Monday, February 17, 2014

Corruption in the Motherland, Nigeria: 20 billion dollars in oil money missing

Nigerian politics roiled by missing oil money

The production of oil, discovered in the Niger Delta 40 years ago, is having a devastating effect on Nigeria's largest wetland region.Oil giant Shell gets 10% of its oil from the Niger Delta and is failing to invest in its infrastructure to prevent pollution, says Friends of the Earth in a new report Behind the Shine. Families live among the oil fields, breathing in methane gas and coping with frequent oil leaks in Africa's largest oil exporter.

Africa’s biggest oil producer, Nigeria, is facing questions about where billions of dollars in oil money is going amid suspicions of fraud and it being siphoned off to fund political campaigns.
The issue has been rumbling since September, when the governor of the Central Bank of Nigeria accused the Nigerian National Petroleum Corp. of withholding $49.8 billion in oil revenue.
Sanusi Lamido Sanusi, who will step down as central bank chief in the coming months, later revised his figures down to $12 billion, sparking claims of political pressure.
But last week he again claimed that the state-run NNPC owed the central bank money — this time $20 billion from the $67 billion earned from oil between January 2012 and July 2013.
“It is now up to NNPC . . . to produce the proof that the $20 billion unremitted either did not belong to the federation or was legally and constitutionally spent,” he told a parliamentary committee.
Nigeria produces about 2 million barrels of oil per day, and crude exports account for about 80 percent of government revenue.
Government figures indicated it earned some $49 billion in export revenue in 2012, down from $54 billion the previous year.
Some of the funds go into a rainy-day fund, called the Excess Crude Account (ECA), to ensure the government budget is financed in case world oil prices fall sharply.
Last year, as global oil prices held above $100 per barrel, revenue above a benchmark of $79 per barrel set by the government and lawmakers went into the fund.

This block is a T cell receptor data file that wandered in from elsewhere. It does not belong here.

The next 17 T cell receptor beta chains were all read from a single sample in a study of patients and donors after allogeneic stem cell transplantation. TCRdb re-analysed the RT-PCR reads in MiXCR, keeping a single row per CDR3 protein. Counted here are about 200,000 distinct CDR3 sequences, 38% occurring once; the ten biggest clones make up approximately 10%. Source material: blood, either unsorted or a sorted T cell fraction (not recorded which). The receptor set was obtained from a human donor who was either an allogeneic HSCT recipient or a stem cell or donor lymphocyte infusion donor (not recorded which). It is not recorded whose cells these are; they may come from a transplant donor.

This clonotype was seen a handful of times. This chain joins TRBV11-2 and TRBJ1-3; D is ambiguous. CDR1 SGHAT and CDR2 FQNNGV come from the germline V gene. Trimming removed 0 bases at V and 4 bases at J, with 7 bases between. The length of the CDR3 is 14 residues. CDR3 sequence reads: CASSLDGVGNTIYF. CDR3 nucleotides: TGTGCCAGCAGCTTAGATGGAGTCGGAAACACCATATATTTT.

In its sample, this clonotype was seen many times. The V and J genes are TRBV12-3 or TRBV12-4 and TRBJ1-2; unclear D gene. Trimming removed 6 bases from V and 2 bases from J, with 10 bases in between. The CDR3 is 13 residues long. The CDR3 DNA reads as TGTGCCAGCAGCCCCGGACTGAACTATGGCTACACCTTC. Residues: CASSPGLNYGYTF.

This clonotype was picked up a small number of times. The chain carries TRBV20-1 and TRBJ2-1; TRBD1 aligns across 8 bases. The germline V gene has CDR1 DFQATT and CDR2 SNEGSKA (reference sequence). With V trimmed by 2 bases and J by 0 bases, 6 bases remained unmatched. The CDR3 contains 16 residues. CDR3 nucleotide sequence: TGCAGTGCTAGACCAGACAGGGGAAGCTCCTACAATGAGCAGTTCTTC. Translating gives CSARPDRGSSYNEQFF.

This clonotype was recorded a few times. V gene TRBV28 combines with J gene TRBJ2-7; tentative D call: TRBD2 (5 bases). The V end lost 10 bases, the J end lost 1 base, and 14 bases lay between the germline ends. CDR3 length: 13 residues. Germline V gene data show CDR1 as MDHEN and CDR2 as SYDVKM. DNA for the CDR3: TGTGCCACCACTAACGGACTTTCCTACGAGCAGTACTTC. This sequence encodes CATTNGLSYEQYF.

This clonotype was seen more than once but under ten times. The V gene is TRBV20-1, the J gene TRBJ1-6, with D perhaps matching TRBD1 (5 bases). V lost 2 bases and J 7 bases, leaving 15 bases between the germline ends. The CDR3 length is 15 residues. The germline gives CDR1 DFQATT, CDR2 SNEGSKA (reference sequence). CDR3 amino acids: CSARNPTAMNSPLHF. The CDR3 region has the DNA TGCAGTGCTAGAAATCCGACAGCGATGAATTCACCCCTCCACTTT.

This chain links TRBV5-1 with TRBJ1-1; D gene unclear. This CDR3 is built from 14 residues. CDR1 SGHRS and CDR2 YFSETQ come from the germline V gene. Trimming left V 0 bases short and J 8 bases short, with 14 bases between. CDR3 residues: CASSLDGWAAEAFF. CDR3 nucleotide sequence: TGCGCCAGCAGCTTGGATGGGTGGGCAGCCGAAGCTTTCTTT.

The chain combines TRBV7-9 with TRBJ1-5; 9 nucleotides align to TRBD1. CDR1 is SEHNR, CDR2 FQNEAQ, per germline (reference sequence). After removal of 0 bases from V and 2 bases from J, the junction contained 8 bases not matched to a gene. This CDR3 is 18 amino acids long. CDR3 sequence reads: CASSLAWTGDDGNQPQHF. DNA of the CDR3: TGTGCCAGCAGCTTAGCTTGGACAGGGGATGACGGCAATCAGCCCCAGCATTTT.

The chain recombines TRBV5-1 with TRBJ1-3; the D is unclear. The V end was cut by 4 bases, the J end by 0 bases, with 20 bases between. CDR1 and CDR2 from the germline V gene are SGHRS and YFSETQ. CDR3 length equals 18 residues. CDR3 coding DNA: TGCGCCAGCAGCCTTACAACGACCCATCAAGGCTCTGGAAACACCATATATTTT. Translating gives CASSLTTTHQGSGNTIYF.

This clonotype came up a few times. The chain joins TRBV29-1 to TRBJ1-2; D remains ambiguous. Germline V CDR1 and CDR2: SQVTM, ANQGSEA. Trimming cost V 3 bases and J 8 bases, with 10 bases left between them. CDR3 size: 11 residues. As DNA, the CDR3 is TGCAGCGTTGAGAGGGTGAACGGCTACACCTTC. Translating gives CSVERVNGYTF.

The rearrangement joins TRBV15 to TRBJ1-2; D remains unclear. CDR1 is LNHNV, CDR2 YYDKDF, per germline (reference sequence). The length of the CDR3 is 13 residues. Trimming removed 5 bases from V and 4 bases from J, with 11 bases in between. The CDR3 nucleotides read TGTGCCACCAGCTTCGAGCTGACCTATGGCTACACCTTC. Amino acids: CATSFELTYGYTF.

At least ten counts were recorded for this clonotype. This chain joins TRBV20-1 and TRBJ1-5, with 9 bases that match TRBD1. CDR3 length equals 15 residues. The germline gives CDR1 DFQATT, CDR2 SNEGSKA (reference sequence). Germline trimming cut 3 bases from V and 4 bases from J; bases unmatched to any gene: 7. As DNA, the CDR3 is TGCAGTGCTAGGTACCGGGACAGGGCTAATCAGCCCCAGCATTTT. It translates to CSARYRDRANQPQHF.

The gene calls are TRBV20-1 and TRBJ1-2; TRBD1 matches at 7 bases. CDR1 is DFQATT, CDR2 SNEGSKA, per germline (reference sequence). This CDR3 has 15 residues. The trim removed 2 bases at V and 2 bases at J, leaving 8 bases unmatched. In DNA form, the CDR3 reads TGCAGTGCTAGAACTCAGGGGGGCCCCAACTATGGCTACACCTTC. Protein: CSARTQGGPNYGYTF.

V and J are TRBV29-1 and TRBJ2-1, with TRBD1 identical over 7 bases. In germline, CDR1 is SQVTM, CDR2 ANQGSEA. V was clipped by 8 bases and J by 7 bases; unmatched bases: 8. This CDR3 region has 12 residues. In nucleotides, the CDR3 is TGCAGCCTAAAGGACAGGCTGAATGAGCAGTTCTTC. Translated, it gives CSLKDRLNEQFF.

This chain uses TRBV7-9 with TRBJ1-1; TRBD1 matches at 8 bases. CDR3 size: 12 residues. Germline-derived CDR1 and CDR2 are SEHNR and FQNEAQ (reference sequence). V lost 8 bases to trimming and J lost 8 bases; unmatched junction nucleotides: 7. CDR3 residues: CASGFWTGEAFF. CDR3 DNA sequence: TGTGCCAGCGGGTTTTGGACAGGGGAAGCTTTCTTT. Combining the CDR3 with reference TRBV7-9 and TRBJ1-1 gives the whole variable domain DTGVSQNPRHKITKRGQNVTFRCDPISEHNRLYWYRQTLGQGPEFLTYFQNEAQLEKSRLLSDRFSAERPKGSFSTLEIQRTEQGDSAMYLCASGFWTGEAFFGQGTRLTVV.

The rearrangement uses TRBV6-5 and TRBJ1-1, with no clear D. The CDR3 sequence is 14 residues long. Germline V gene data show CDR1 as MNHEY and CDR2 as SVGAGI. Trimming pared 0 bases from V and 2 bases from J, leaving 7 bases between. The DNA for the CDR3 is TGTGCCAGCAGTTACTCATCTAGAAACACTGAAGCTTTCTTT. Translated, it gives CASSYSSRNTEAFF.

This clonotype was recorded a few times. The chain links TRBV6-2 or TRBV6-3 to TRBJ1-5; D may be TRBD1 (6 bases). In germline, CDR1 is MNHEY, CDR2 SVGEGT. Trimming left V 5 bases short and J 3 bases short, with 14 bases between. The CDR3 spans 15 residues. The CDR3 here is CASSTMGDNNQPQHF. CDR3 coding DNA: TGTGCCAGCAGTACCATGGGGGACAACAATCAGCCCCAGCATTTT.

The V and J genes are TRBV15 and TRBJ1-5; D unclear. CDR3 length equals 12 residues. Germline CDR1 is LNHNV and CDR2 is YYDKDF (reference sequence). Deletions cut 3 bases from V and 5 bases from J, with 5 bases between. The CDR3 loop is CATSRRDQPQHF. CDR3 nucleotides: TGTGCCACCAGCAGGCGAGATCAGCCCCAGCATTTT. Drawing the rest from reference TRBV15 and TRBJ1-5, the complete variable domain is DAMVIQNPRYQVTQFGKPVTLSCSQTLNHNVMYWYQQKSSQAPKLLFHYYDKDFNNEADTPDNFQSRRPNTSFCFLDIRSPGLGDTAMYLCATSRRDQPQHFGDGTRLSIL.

According to the latest central bank figures, the ECA held $11.5 billion at the end of 2012, but this had dropped to $2.5 billion last month.
The reduction comes at the same time as a decrease in foreign reserves. Last May they stood at $48 billion but are now at about $42.7 billion, according to CBN data.
“It’s unfortunate that the government has indulged in a spending jamboree without any noticeable improvement in the standard of living of the people,” economist Abolaji Odumesi said in Lagos.
“The ECA is meant to protect Nigeria in the event of price shocks, but the purpose for setting the fund aside is now being defeated,” the former banker said. “Those in government are not thinking of tomorrow. They are not bothered about what becomes of the economy if the ECA dries up and there is drop in the international price of crude.”
Nigeria’s influential governors’ forum, led by Rotimi Amaechi of the oil-rich Rivers state, has accused the federal government of unilaterally taking money from the account.
The group even went to court to challenge President Goodluck Jonathan’s withdrawal of $1 billion for a new sovereign wealth fund, set up to invest the savings from the difference in budgeted and actual oil prices.
Suspicions abound that the money has been used to weaken states controlled by the opposition, which has been boosted by the defection of dozens of members from the ruling party.
Amaechi, who switched from Jonathan’s Peoples Democratic Party to the All Progressives Congress last year, has long argued that his state is being shortchanged.
Jonathan has said little on the Rivers situation, but his wife, Patience, who hails from the state, has been accused of publicly criticizing Amaechi over a state program she disliked.
The National Assembly is currently overseeing the divided state legislature, where last May a brawl broke out after five local lawmakers tried to impeach the house’s pro-Amaechi speaker.
For their part, the NNPC and the government say the money has gone to legitimate projects and that oil theft and vandalism have contributed to the reduction in revenues.
There is a consensus that oil theft, or “bunkering,” is a problem in Nigeria. Estimates range up to 150,000 barrels per day being stolen, robbing the treasury of $6 billion a year.
Anti-corruption campaigners allege the money may have been diverted to fund the 2015 election campaign, which looks set to be the closest since Nigeria returned to civilian rule in 1999.
“The Jonathan administration is merely siphoning money to prosecute its re-election agenda,” said Debo Adeniran, of the nonpolitical, nonprofit Coalition Against Corrupt Leaders.
“It is absurd that at a period when our oil is sold $30 above the benchmark price, the foreign reserves and excess crude accounts are going down,” he said. “The only explanation for this abnormality is that politicians and officials are stashing money for elections.”
Adeniran praised Sanusi for blowing the whistle on what he called a “monumental fraud” but said it was wrong for the NNPC to have spent the money — regardless of how much was involved.
“The NNPC has been a haven for corruption and inefficiency in this country,” he said. “It does not have the power to spend any money without appropriation.”

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